Image segmentation by minimum cross entropy using evolutionary methods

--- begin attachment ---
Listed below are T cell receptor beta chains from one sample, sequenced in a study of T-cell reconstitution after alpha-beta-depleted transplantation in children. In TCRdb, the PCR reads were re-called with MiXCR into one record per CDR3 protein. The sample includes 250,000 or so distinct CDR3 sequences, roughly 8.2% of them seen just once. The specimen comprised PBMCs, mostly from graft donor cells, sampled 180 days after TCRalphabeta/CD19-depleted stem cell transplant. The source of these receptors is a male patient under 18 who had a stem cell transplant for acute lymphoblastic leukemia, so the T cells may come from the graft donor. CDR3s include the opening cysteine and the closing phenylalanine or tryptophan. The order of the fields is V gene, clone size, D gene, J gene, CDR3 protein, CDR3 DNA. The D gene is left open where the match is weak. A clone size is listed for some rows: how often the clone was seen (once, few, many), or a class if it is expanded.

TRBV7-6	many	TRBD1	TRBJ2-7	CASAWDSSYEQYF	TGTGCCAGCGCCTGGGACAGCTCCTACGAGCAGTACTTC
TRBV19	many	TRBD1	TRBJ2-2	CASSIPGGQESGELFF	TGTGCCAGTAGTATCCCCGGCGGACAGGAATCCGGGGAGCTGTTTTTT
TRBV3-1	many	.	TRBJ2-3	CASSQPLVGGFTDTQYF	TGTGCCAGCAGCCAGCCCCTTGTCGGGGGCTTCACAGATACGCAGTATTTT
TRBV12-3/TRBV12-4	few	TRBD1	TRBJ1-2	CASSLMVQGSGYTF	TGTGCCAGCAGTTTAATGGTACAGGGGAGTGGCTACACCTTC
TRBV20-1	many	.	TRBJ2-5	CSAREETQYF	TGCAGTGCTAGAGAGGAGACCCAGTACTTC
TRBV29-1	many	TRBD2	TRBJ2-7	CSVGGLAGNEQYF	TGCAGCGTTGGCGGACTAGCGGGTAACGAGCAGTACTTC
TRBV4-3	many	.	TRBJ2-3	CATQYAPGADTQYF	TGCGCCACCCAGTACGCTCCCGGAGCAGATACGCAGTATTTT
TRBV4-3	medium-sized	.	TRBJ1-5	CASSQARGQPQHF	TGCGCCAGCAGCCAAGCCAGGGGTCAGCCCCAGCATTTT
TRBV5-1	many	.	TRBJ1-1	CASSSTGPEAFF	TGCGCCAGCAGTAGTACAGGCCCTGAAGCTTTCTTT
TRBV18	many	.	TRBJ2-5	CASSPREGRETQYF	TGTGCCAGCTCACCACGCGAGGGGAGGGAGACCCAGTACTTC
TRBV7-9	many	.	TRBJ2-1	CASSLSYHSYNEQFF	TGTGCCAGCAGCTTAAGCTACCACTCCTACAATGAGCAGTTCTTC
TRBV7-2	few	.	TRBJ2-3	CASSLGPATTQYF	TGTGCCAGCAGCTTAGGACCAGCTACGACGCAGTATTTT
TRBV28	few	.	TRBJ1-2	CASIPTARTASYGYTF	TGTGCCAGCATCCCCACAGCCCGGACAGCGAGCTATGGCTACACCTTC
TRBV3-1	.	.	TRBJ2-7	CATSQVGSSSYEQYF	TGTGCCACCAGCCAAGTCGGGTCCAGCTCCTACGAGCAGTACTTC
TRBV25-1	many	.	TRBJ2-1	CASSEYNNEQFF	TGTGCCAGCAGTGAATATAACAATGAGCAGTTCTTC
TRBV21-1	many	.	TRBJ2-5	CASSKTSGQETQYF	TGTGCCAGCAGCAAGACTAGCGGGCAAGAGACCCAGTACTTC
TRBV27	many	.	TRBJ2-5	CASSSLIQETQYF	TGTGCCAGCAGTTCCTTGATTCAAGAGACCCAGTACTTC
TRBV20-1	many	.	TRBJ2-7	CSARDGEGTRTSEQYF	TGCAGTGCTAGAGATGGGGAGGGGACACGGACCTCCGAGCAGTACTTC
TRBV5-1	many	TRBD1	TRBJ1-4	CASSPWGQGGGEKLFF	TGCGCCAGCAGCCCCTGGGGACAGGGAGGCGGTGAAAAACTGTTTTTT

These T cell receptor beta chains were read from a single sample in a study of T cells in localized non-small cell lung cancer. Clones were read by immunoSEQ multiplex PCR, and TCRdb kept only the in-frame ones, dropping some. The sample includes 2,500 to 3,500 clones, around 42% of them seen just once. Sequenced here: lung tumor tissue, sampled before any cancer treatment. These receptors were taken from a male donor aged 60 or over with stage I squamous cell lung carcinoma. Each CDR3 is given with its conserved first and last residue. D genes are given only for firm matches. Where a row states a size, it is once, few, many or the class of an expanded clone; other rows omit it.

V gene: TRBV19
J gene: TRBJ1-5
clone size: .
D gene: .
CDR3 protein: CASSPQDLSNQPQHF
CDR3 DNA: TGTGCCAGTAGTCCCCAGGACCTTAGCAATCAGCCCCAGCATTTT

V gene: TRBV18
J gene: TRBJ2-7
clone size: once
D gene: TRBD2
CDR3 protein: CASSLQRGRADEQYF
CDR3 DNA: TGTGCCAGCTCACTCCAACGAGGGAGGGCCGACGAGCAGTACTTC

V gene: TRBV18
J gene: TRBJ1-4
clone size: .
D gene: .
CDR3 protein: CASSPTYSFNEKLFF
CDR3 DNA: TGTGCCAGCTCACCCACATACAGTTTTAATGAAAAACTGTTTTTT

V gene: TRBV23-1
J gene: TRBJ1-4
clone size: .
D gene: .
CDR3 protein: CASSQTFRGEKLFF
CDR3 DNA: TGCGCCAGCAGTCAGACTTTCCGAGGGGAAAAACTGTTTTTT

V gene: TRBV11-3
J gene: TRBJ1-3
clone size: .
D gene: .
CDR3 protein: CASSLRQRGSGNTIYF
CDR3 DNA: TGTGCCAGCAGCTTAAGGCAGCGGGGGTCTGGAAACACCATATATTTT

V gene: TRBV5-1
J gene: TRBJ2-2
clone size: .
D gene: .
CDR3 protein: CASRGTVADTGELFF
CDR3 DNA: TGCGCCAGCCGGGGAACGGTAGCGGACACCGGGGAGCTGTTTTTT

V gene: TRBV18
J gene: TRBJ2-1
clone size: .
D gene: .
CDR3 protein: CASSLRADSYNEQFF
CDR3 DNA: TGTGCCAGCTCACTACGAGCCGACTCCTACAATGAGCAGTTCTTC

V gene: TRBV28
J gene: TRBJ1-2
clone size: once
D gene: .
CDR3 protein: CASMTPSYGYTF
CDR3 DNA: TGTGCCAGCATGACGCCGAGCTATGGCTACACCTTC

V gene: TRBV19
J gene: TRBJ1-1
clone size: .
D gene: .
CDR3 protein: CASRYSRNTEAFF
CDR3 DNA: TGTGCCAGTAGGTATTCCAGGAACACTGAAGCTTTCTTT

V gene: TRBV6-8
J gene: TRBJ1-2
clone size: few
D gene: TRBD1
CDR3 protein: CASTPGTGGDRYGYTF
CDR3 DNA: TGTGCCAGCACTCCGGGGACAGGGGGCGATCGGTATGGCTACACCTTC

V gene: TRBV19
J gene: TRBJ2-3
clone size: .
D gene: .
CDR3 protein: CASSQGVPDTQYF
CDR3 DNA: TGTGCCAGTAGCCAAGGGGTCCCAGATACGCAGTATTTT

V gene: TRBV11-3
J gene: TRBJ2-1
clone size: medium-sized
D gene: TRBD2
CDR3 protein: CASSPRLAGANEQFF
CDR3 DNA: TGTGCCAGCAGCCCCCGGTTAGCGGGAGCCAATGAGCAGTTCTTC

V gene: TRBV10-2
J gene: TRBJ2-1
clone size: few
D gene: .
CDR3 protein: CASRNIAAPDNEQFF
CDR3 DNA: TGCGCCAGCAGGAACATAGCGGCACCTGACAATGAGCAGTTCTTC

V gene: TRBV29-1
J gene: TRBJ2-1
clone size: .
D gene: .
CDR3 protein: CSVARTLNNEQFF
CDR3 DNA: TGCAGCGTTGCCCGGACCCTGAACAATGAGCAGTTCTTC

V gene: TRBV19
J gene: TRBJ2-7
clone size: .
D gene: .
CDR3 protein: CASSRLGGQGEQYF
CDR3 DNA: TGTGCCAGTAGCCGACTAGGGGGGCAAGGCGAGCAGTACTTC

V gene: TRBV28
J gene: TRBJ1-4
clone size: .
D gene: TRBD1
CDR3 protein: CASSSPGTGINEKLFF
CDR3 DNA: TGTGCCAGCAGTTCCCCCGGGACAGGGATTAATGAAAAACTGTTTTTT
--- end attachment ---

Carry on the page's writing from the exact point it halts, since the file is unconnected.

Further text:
The segmentation of digital images is one of the most important steps in an image processing or computer vision system. It helps to classify the pixels in different regions according to their intensity level. Several segmentation techniques have been proposed, and some of them use complex operators. The techniques based on thresholding are the easiest to implement; the problem is to select correctly the best threshold that divides the pixels. An interesting method to choose the best thresholds is the minimum cross entropy (MCET), which provides excellent results for bi-level thresholding. Nevertheless, the extension of the segmentation problem into multiple thresholds increases significantly the computational effort required to find optimal threshold values. Each new threshold adds complexity to the formulation of the problem. Classic methods for image thresholding perform extensive searches, while new approaches take advantage of heuristics to reduce the search. Evolutionary algorithms use heuristics to optimize criteria over a finite number of iterations. The correct selection of an evolutionary algorithm to minimize the MCET directly impacts the performance of the method. Current approaches take a large number of iterations to converge and a high rate of MCET function evaluations. The electromagnetism-like optimization (EMO) algorithm is an evolutionary technique which emulates the attraction–repulsion mechanism among charges for evolving the individuals of a population. Such technique requires only a small number of evaluations to find the optimum. This paper proposes the use of EMO to search for optimal threshold values by minimizing the cross entropy function while reducing the amount of iterations and function evaluations. The approach is tested on a set of benchmark images to demonstrate that is able to improve the convergence and velocity; additionally, it is compared with similar state-of-the-art optimization approaches.
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